No one can deny that the arrival of ghost-themed programming on cable television has created significant changes in the community of paranormal research and investigation. Teams and individuals that were out in the field long before the nation took notice of the plumbers from Rhode Island watched as hobby ghost hunters emerged from every nook and cranny. The market suddenly flooded with low-priced EMF meters, infrared cameras, and other gadgets that were once hard to locate and cost nearly a month’s pay. Discussing the paranormal with friends and coworkers was no longer taboo.
“Ghost Mania” has ushered in another phenomenon — the Haunted Destination. These sites, most with previously hushed rumors of paranormal activity, now openly embrace the professional and hobby investigator alike by offering overnight ghost-hunting events. Locations featured on programs like Ghost Hunters and Most Haunted, among countless others, are now cashing in on investigators hoping to emulate their television idols, sometimes at prices upwards of $500 per person and with reservations filled a year in advance. With so many people attempting to communicate with, provoke, or capture evidence of spirits at these popular sites, couldn’t the paranormal activity eventually be exhausted? Wouldn’t these entities likely meet someone who encourages them to move on?
As an experiment, I arranged a visit to Eastern State Penitentiary in Philadelphia. The imposing, castle-like structure was in use for nearly one hundred and fifty years and has quite a reputation for driving inmates insane. Those inmates are said to linger within the walls of the penitentiary in spirit, showing themselves as black masses and making themselves heard through sinister EVP. Eastern State was featured on an episode of Ghost Hunters that aired in 2004. During their investigation, the TAPS team captured a shadowy figure on film, but eventually dubbed the footage as inconclusive evidence. Of course, that has not stopped thousands of fans from visiting the penitentiary in hopes of capturing something similar.
The penitentiary was certainly spooky and had a unique horror movie quality that really set the mood. Its tiny cells, crumbling plaster, and tree roots reaching through the exterior walls were plenty to fuel anyone’s imagination. The prison’s strange, wheel-style floor plan made it very easy to lose your bearings and become quite disoriented. I found myself looking over my shoulder far more than usual, but eventually made it out unruffled.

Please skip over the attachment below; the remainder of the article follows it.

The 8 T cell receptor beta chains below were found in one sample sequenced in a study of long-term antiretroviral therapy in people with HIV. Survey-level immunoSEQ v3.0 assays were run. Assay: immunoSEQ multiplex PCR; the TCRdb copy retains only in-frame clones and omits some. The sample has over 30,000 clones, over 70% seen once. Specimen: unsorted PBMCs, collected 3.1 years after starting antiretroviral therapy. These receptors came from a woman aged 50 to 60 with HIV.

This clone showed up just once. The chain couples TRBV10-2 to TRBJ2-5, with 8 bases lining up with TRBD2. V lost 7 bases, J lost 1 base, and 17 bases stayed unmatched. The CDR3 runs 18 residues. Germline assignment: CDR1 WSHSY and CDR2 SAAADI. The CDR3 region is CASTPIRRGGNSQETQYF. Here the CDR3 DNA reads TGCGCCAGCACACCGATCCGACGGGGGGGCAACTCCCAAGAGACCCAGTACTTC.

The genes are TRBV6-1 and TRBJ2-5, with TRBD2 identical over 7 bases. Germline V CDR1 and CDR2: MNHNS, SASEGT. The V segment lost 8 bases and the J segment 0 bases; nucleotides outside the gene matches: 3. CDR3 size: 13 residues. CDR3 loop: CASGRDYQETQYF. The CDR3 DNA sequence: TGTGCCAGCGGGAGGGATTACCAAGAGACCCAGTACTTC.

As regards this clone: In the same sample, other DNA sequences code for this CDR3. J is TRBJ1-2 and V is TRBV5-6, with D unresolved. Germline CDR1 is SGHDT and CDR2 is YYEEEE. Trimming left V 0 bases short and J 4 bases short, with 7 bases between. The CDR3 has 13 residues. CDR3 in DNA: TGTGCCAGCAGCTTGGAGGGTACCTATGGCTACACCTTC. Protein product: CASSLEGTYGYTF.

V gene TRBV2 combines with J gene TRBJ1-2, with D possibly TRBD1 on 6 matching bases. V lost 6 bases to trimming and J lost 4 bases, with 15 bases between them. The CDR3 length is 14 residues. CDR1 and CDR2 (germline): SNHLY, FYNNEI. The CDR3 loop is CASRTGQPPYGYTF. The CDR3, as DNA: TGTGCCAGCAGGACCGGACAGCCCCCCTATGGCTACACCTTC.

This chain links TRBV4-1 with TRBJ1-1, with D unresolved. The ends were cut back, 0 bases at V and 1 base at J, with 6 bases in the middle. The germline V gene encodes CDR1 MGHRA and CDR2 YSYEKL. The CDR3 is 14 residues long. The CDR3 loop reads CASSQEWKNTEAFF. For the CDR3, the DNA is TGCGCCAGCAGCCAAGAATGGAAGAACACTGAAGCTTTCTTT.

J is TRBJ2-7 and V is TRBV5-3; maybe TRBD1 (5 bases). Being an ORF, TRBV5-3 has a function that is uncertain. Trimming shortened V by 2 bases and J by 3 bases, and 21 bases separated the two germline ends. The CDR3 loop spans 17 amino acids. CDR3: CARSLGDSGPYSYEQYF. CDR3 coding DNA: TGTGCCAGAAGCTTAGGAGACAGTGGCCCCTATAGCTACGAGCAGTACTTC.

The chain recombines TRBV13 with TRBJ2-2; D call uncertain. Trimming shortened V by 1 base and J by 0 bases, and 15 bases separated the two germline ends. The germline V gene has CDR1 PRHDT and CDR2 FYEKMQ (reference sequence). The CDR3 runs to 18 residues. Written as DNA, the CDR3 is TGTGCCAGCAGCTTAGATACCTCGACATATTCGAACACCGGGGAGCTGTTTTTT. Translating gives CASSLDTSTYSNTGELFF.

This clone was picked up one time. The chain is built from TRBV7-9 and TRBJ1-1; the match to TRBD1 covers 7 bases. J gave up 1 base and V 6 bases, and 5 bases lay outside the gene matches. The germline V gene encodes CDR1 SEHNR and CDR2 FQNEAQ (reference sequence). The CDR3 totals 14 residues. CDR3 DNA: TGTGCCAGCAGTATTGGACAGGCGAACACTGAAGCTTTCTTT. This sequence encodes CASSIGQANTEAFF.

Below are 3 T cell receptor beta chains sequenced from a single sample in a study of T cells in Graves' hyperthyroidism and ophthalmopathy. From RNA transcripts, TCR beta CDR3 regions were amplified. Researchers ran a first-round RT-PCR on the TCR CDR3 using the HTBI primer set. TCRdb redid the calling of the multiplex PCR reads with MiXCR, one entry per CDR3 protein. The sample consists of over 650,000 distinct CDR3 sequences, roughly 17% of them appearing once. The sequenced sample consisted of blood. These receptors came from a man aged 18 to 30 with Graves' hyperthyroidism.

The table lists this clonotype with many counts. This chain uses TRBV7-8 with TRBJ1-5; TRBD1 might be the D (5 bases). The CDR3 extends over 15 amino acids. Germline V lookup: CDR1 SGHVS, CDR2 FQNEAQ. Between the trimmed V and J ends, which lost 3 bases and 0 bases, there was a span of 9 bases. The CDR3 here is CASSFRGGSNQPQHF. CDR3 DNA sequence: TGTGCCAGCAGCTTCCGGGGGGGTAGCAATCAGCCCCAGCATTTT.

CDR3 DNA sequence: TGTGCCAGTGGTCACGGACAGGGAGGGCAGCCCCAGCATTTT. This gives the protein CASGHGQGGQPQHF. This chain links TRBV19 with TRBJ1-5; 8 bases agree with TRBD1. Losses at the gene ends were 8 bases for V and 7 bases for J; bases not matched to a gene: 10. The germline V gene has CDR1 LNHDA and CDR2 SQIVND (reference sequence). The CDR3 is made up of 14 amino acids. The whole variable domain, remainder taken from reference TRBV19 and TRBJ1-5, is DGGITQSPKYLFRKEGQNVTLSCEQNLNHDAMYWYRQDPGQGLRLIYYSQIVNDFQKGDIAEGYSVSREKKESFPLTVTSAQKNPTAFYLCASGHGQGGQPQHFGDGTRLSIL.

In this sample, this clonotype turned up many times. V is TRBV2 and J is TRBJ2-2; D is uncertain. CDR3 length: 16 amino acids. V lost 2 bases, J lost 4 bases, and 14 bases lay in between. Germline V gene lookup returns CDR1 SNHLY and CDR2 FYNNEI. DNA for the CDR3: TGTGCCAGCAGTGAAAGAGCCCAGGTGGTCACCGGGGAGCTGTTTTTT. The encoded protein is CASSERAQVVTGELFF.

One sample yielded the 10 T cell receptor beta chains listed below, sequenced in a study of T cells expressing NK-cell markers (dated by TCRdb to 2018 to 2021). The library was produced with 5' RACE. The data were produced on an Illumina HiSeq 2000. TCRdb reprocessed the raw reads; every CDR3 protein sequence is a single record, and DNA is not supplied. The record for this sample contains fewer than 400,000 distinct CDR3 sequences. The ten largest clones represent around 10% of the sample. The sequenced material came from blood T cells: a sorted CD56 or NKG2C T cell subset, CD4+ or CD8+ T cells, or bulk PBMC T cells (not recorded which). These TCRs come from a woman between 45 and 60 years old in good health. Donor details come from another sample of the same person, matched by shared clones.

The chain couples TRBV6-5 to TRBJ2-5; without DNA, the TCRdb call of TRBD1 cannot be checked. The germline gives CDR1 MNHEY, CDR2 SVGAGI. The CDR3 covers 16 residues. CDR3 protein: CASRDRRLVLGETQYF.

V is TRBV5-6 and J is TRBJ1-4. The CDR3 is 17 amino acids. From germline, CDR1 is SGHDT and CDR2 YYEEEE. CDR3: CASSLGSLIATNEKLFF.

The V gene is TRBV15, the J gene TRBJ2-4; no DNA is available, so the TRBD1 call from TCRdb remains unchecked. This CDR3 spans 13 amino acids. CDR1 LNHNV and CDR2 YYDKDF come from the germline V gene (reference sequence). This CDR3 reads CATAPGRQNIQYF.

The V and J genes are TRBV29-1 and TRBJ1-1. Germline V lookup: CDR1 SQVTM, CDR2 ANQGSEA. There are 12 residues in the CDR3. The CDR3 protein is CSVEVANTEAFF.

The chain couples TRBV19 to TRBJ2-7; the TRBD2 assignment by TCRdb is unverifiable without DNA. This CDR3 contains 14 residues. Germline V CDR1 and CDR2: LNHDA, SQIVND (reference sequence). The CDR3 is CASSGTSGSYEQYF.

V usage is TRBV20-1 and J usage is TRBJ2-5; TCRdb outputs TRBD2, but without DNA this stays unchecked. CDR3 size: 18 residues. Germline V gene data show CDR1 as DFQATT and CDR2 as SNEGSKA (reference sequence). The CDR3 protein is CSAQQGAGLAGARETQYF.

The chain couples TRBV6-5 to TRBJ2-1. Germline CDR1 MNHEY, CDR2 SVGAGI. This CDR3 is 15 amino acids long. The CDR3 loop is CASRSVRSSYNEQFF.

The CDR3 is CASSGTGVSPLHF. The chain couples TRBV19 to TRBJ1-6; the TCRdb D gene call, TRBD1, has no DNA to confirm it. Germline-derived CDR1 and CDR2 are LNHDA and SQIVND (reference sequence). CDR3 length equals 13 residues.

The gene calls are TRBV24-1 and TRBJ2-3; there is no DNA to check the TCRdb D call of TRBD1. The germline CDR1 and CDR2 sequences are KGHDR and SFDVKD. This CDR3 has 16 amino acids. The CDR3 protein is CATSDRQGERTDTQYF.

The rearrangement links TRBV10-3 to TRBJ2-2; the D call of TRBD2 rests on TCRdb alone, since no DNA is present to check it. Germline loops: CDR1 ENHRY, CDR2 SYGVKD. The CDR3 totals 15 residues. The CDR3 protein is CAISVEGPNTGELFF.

During my investigation of Eastern State, I collected hundreds of photographs and hours of audio recordings. The number of anomalies I identified in that data took me quite by surprise, even for a site with a reputation so sinister.
There were none. Not even a single, arguable orb.
So, where were these rumored spirits? All of the EVP I was promised? Keeping their distance from another wave of nosy and demanding visitors, I suppose. I didn’t feel so bad, though, because I was helping out a good cause. Eastern State Penitentiary, like many other historically significant locations that lack government funding, uses the money paid by hopeful investigators (like me) for preservation and education.
While Haunted Destinations like Eastern State are exciting to visit, investigating the same places as television role models is not a necessary rite of passage. More likely, coming away with less evidence than you’ve seen someone else collect will only discourage you and make you less confident in your ability. No specific site will instantly make any inexperienced investigator into a seasoned researcher.
The best advice I could offer anyone new to the field of paranormal study is to seek out haunted locations that are “off the beaten path”. Every state has them, just take a look on the web at sites like Ghostvillage.com or Strangeusa.com and you’ll likely find one near your home. While it’s great to learn from what you see others doing on TV, from both their successes and mistakes, strive to be a pioneer when it comes to finding a haunted location to investigate. The experience you gain by starting from scratch and the objective eye (or ear) you offer your evidence will be of greater benefit to you and the field of paranormal research.